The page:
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Subject: Re: A DBA perspective.

Farrukh - I have a real problem when you make statements 
like this all!!!

Well no surprises there ; -)

For once its seems like we are actually saying the same thing - 
but just the terminology is the issue - when I say 'stored procedure'
you are jumping to a specific implementation - where I am using
the term generically to mean a 'blackbox' business function of
the API.   When you talk about Objects I'm referring to reusable
components.  Ok - this is like drinking Coke instead of JCola - 
there are both still sodas!

What's this about OQL?!?  That's a specific query syntax 
however which way you want to slice it - and 
I thought we'd already agreed this dog will not hunt?  If its 
such a hugely available standard why is Oracle not supporting

What's this about homebrewed syntax?  Hey - that argument
can be applied to ALL the syntax so far developed for 
registry - its just something someone made up - and the
only point is that it is using angle bracket markup called
XML.   Containers for content.   If we are not allowed to 
ever do this because it is some kind of mortal sin - why
is everyone else doing it?!

OK - let's see if we can agree on sodas.

See my notes below.

Thanks, DW.
Message text written by Farrukh Najmi
I want to point out that stored procedures are an implementation detail. IN
contrast the methods defined in RIM 0.54 (
http://lists.ebxml.org/archives/ebxml-regrep/200101/msg00086.html )

used by the OQL approach are elements of registry specifications. It should
be noted that the constrained OQL approach could be implemented to map the
speced relationship methods in RIM to stored procedures directly (as an
implementation choice). 

>>>>>>>>>>>  Ok - so why choose OQL at all?  
             If we stick to the highlevel we avoid
             any query syntax specifics at all.
             An implementor can then choose
             whatever they please - at the level
             of the API the backend query 
             syntax is not visible.

In my own implementation I personally would stay
clear of stored procedures based on a very long history of having
implemented database engines as well as query processors. They are a
maintainenec nightmare and are not implemented in a standard way across DBMS
(one loses DB portability).

>>>>>>>>>>> Exactly - so we define 'blackbox' procedure behaviour.
            I'm not suggesting that you personally should 
            maintain every registry implementation on the 
            planet.  All we care about is consistent behaviour.
            If I invoke getRegistryObject against two 
            different registries - I should get the same result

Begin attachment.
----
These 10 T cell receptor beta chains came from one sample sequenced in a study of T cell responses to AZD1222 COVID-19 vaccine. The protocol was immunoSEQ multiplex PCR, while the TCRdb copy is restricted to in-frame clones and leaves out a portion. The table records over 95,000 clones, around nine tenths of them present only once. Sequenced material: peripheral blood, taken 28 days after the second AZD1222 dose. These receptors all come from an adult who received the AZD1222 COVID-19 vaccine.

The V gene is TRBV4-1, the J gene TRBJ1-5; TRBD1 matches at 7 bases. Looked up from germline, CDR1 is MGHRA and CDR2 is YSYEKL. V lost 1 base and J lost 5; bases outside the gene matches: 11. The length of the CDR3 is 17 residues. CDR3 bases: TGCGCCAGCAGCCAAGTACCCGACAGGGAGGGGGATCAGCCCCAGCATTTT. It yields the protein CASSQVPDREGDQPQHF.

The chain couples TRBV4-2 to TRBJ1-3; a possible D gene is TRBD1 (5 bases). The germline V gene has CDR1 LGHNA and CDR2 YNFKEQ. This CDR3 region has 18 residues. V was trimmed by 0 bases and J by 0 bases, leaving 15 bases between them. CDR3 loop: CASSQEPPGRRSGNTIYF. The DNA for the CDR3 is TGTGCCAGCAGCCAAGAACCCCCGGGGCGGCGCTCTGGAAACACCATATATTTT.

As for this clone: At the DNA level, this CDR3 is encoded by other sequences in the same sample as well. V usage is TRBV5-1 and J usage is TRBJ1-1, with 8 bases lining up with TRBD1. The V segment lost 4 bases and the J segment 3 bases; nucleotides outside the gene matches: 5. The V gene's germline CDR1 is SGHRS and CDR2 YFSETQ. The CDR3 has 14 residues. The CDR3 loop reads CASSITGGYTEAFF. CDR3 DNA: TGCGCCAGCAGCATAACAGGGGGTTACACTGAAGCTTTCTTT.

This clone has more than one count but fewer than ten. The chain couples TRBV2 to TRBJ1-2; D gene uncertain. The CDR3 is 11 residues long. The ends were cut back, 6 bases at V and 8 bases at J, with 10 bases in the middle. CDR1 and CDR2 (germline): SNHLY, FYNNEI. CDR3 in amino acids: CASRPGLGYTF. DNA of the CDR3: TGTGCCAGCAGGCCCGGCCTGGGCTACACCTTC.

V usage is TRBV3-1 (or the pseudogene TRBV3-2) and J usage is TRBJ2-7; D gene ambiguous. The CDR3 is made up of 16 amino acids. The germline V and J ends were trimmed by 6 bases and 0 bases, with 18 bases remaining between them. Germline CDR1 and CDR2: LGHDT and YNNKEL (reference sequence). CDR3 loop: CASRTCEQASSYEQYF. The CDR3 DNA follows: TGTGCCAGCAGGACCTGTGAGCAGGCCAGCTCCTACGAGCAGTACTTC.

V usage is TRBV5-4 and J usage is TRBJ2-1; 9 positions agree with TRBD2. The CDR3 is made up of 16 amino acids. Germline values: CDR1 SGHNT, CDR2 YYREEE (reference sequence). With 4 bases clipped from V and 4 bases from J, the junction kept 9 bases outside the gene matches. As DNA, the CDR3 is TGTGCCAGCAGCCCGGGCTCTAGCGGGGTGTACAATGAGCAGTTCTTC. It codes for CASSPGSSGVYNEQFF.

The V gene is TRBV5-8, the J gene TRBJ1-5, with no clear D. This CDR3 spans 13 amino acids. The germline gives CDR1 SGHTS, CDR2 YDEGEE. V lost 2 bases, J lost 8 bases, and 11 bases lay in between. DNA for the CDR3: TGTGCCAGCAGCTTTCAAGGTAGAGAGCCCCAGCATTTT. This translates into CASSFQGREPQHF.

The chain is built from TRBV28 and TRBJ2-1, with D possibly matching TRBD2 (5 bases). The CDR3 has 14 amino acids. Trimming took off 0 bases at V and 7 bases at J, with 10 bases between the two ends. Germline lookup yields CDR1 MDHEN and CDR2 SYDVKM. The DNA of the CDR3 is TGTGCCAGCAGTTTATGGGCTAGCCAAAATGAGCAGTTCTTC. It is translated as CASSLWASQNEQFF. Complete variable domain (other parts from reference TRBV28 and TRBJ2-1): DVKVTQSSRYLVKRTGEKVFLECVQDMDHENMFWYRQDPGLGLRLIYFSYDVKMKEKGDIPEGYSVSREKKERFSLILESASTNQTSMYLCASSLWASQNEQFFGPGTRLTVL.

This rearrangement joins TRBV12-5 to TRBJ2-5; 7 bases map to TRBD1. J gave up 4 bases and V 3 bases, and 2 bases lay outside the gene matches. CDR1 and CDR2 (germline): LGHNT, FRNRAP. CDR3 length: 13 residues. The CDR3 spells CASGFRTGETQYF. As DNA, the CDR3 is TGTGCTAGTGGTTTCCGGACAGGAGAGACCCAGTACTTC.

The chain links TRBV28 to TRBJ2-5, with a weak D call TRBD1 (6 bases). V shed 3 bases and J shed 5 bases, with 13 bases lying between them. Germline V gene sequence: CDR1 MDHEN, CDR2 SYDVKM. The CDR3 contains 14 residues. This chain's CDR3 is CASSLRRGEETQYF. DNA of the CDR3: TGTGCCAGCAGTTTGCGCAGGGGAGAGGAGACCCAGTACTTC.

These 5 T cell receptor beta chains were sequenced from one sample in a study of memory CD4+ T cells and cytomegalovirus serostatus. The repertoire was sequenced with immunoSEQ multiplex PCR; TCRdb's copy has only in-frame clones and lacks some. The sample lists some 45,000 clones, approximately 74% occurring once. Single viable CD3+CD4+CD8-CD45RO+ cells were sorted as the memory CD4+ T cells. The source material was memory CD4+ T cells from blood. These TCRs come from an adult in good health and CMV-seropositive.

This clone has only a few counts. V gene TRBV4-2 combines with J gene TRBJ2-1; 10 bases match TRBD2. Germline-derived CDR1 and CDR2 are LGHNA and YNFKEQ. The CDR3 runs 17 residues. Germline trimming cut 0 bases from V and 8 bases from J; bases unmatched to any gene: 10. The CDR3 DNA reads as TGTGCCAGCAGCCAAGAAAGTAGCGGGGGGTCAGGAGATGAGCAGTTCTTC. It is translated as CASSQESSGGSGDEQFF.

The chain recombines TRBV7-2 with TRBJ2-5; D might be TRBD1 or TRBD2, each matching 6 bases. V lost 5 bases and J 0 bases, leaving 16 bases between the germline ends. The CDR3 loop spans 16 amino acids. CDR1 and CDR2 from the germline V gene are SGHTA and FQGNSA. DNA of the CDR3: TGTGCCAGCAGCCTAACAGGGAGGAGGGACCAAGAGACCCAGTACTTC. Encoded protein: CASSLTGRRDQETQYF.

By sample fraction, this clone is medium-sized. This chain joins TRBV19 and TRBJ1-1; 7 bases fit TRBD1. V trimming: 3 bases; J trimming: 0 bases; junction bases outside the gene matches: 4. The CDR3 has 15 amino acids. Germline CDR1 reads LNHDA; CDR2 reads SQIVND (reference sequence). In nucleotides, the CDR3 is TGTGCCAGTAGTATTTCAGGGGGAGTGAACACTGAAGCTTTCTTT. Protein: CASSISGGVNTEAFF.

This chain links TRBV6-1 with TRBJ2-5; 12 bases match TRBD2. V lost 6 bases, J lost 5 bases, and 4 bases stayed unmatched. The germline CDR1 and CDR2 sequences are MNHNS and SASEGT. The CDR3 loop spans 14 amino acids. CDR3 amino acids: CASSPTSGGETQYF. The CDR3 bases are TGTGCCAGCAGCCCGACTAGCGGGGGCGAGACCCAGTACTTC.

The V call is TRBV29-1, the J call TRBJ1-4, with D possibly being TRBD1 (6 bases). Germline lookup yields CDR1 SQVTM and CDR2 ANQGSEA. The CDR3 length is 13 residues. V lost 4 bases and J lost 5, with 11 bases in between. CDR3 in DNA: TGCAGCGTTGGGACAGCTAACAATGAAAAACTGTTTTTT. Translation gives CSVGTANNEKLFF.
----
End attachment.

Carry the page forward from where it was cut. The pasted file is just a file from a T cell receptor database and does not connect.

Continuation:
set - I care not what internal hoops they are 
            jumping thru.

I would instead choose to define methods on implementations of objects (e.g.
ManagedObjectImpl) defined by RIM to return a SQL query as a direct and
simple mapping of the relationship method. The OQL processor would call
these methods to resolve these methods calls to their equivalent SQL
queries. It would then apply any simple global optimization over the query
predicate and then simply pass the resulting SQL query to the relational
>>>>>>>>>>> Overuse of the word simple.  You just told me 
            that writing code is a nightmare to 
            maintain - so why are you saying to write
            SQL and OQL now?  Let's define those 
            methods of the objects and we are done.
            We then state that implementors will
            choose to map these to their own
            query syntax as needed.  The 
            only common thread is that the
            content exchanged is passed 
            inside of XML containers.

The key difference in the 2 approaches being debated is that the constrained
OQL approach is based on standards (SQL, OQL) and is familiar to use for
most implementors, while the custom XML qyery syntax is a home brewed query
language syntax that does not have the strength of years of experience,
review and expert contribution that the former approach does.

>>>>>>>>>>> OQL familiar?  So more people know OQL than XML?
            XML does not have years of experience?  Farrukh
            what do you think I've been doing for the past 23+
            years?  Writing memos, making phone calls
            and playing solitaire?
            We need ad hoc querying that average end
            users can handle.  Simple XML containered
            API approach will reach more people easily
            than requiring knowledge of a specific
            query syntax - I don't care which one you


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